Two years later, they moved into a new home in Jersey City together. In 2016, she quit her agency job and started POP! By Yaz.

Mr. Shorter, who was by then managing Nike’s boutique business, was her sounding board for ideas. He also provided a backdrop of harmony at home, something Ms. Quiles’s past relationships had lacked. “Very early on, NaVell set the stage for a way of communicating that was respectful,” she said. “We would have conflicts, but we never raised our voices or cursed at each other.”

Past relationships were no longer worth remembering to Mr. Shorter. For him, a future with Ms. Quiles was becoming all that mattered. “I was like, when you know, you know,” he said. “Even food didn’t taste good to me when she wasn’t around.”

But the idea of marriage left a bad taste in his mouth. “I didn’t come from a place where marriage was common,” he said. His mother’s two marriages hadn’t lasted, and only three of the aunts who helped raise him had married. “I had to take some time to get my emotions in order,” Mr. Shorter said.

Around 2017, though, he had started talking to their friends about what their ideal wedding might look like. “I made the mistake of bringing other people into it before I proposed,” said Mr. Shorter, whose lack of follow-through on those conversations frustrated Ms. Quiles.

In 2018, his mother died of an aneurysm. “I was dealing with a lot,” he said. “I needed time.” By 2019, he had made a plan to propose on New Year’s Eve. A friend’s wedding in Dubai got in the way; it didn’t seem like the right setting. Then Covid surfaced, and finding the right moment got way less important.

In the spring of 2020, Eric Santos, a colleague at Nike who was just a year older than Mr. Shorter, died of a heart attack. The two “would talk about the women we were in love with,” Mr. Shorter said. “He was engaged and had plans for his wedding. Then he went in the hospital and never came home.”

For Mr. Shorter, Mr. Santos’s death, in combination with so many new pandemic fatalities, was a reality check. “I truly realized you’re not guaranteed a tomorrow,” he said.

On Jan. 2, 2021, Mr. Shorter proposed on a trip to the Turks and Caicos. A friend who lived on the island had chartered a private yacht for them; a drone buzzed overhead to capture the moment when he dropped to both knees and presented a custom-designed diamond ring. That month, Mr. Shorter also ended his decade-long career at Nike. He is now the chief commerce officer at Hush Lifestyle Boutique in Englewood, N.J.

Ms. Quiles’s planning instinct kicked in before they left the islands to return home to Freehold, N.J., where they had bought a house in September 2020. But the pandemic wasn’t letting up. “We didn’t want to put anybody’s health in jeopardy, and we didn’t want any limitations, so we kept postponing,” Ms. Quiles said.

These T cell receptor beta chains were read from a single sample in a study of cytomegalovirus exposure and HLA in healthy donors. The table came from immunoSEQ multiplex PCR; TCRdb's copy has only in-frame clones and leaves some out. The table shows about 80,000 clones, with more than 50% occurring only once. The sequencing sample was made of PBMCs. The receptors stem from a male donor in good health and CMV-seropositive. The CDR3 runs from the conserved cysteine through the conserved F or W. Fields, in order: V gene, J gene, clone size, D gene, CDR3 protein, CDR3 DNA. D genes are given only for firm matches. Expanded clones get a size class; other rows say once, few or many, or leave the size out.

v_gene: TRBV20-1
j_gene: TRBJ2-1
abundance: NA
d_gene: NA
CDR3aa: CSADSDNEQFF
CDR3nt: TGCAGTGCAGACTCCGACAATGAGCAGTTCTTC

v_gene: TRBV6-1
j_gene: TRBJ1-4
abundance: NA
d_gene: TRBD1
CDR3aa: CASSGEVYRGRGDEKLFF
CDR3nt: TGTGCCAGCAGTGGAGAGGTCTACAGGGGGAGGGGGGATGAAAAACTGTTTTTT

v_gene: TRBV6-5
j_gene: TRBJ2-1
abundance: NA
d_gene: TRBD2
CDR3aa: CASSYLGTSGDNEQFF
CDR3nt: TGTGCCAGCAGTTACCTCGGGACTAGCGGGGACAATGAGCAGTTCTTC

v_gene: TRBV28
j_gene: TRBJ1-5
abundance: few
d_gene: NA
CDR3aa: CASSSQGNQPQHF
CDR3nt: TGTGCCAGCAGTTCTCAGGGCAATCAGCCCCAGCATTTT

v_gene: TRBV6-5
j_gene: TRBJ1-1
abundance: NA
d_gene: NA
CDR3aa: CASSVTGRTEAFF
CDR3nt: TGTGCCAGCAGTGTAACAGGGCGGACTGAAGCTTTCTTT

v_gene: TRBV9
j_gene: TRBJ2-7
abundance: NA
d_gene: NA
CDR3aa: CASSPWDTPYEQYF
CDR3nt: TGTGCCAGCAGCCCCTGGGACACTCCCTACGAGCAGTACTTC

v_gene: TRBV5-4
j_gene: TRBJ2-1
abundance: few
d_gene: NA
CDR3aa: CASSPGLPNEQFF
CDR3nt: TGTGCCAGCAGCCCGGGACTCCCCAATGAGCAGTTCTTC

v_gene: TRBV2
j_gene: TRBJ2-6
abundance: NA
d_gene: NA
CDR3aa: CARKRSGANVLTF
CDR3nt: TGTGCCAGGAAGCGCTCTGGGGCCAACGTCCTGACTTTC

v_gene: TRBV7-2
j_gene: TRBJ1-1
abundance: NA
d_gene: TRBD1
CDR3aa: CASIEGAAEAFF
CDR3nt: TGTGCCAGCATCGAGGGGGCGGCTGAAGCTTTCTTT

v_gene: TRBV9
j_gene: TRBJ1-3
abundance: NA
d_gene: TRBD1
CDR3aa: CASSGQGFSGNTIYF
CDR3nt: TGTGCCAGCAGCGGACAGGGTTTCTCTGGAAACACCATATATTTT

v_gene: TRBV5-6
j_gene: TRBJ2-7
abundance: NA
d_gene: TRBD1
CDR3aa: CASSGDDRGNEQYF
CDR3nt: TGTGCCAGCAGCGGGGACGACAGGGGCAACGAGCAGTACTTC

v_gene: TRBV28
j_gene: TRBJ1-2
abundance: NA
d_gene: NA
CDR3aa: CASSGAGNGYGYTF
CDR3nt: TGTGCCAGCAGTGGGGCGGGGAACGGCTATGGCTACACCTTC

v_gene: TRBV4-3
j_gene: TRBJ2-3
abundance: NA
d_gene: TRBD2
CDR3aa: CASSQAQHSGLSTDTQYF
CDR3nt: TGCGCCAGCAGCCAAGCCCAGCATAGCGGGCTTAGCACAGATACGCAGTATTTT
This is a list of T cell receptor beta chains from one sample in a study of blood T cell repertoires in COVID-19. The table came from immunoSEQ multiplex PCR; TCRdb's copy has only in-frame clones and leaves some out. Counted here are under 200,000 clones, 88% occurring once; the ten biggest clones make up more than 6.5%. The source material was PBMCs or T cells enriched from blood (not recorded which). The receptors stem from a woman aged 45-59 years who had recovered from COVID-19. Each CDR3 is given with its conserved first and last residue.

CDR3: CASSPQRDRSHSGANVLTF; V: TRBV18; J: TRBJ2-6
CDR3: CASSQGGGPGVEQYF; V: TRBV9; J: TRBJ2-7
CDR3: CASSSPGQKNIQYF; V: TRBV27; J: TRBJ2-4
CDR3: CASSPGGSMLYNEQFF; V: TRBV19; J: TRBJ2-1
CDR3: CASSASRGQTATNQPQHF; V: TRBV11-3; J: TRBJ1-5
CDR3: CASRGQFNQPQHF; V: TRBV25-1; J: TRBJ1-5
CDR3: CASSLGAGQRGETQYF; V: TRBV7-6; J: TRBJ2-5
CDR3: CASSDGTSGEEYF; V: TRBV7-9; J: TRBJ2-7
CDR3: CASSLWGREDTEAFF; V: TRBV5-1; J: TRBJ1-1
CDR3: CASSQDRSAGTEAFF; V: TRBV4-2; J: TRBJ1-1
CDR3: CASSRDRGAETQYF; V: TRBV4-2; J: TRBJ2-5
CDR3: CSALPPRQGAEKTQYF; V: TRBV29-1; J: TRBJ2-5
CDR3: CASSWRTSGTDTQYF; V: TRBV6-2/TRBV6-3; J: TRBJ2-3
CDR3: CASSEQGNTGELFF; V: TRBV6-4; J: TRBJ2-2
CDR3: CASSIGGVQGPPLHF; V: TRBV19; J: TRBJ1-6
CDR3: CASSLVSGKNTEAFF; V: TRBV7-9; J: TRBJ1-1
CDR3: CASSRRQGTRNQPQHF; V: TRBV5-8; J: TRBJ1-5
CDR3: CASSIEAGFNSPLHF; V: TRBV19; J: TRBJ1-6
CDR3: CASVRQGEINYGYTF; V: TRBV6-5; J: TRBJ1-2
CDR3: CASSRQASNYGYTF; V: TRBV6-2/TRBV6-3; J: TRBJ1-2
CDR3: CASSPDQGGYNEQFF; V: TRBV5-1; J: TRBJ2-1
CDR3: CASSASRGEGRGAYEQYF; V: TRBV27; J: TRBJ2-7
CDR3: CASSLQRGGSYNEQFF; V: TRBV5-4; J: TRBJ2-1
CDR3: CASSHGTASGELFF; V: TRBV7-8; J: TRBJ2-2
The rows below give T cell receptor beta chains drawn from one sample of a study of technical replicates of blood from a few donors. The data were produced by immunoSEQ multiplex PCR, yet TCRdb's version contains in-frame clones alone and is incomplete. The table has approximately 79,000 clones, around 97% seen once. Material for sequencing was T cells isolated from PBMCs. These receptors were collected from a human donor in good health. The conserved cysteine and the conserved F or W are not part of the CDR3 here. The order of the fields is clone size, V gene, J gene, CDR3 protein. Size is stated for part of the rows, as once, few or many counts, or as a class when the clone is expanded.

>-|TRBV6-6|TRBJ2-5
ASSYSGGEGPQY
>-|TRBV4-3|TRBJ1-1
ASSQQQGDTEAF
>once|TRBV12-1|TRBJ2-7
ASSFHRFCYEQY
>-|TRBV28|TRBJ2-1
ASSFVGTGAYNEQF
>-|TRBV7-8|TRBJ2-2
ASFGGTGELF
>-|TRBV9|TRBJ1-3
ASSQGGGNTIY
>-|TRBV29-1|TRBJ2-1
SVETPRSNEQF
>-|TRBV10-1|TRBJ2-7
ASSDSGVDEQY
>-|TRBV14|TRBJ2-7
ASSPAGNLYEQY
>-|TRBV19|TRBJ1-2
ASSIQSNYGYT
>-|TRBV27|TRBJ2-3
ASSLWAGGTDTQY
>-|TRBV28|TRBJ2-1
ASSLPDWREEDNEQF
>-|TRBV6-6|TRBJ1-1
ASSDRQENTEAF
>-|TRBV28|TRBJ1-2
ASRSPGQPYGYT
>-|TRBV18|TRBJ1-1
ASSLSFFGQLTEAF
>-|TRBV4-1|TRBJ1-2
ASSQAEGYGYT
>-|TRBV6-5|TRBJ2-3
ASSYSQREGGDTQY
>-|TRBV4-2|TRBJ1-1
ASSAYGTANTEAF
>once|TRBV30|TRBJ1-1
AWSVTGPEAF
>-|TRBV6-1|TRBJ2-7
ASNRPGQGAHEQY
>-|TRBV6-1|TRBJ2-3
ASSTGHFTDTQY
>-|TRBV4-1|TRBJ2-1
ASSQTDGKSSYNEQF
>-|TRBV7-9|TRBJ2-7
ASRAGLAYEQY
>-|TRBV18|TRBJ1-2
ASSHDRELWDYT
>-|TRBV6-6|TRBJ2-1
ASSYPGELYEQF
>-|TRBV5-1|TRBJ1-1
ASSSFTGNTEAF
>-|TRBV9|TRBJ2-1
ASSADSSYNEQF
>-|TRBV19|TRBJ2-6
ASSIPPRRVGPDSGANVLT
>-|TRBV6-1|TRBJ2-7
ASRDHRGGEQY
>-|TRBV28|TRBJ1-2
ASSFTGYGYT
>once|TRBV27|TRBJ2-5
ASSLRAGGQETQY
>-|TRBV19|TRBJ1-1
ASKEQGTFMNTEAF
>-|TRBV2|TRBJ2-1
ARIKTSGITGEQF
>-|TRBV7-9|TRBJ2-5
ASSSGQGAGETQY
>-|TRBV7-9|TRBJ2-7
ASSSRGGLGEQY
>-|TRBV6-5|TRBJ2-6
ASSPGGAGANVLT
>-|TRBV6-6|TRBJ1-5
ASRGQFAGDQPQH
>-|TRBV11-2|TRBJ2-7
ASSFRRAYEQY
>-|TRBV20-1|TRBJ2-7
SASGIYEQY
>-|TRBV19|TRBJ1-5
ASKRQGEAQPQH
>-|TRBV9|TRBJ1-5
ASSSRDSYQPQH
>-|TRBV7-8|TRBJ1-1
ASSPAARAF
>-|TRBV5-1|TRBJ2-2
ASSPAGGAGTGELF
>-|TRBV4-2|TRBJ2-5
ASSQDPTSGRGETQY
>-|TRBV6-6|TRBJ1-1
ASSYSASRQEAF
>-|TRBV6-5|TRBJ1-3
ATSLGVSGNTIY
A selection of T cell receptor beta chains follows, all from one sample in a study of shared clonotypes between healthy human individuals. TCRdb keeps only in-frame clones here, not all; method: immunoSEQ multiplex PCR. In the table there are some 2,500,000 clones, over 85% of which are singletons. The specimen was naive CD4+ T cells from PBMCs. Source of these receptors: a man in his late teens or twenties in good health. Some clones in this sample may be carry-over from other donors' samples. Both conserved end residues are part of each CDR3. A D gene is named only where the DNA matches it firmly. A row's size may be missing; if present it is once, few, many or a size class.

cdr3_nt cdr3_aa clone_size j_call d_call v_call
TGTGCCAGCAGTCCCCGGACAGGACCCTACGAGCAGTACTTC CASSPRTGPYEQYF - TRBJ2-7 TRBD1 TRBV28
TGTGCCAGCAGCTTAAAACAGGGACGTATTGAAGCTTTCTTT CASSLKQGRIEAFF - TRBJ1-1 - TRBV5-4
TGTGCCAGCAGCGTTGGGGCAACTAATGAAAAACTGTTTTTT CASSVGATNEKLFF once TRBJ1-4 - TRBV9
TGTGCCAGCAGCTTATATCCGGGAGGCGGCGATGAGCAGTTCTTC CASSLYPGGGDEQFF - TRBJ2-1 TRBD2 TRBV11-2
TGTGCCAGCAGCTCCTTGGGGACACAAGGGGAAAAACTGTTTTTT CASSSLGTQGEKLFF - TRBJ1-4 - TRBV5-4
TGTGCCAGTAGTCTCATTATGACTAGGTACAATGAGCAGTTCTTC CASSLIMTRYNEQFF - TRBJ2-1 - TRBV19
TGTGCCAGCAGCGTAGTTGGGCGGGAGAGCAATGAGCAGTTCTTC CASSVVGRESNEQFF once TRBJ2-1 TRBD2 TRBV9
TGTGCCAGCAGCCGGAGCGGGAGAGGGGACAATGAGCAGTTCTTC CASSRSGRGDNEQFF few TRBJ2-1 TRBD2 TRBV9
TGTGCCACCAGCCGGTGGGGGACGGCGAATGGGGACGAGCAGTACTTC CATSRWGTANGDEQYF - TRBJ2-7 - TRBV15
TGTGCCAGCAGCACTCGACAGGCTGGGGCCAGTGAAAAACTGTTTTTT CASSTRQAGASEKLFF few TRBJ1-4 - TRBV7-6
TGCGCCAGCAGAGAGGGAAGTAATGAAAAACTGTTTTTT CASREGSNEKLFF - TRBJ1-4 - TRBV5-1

Mr. Shorter, once ambivalent about marriage, got impatient, she said. “He was like, ‘I really want to marry you. We should get married on our 10-year anniversary.’”

The intimate ceremony was held before seven guests, which included Mikai Shorter, middle, Mr. Shorter’s 23-year-old son from a previous relationship.Credit…Amy Anaiz

On Nov. 2, 2021, a decade after they met at the Macallan Scotch tasting, they were married in their home’s parlor by Shawn Solomon, Mr. Shorter’s best friend, who became a Universal Life Church minister for the occasion. Ms. Quiles wore a strapless white wedding gown and Mr. Shorter donned a light gray suit for the ceremony, which was simple and intimate. There were only seven guests, including Ms. Jenkins, now 11, and Mikai Shorter.

But it wouldn’t have been a Ms. Quiles production without some extravagant touches. More than a dozen “friendors” — vendors Ms. Quiles works with who have become friends — were hired for the day. A chef and sous chef prepared a five-course tasting menu, while a photographer and videographer captured the day. Also, a D.J. got the room dancing to R&B and hip-hop.

By night’s end, any lingering regrets about not holding out for a bigger celebration had vanished. “What we did here felt so intimate,” Ms. Quiles said. “There was no pressure to do anything but have a great time.”


On This Day

When Nov. 2, 2021

Where The home of Yasmin Quiles and NaVell Shorter in Freehold, N.J.

More to Come Though they loved their intimate, at-home ceremony, the couple plan to host a signature POP! By Yaz bash in 2022 for hundreds of friends and family. “We just need the pandemic to go away,” Ms. Quiles said.

Champions In his short speech as officiant, Mr. Solomon talked about the couple’s longtime devotion. “They’re each other’s champions,” he said. “That’s something I aspire to in my own life, and a special quality that I think makes for a successful marriage.”

Related Articles

Leave a Reply

Your email address will not be published. Required fields are marked *

Back to top button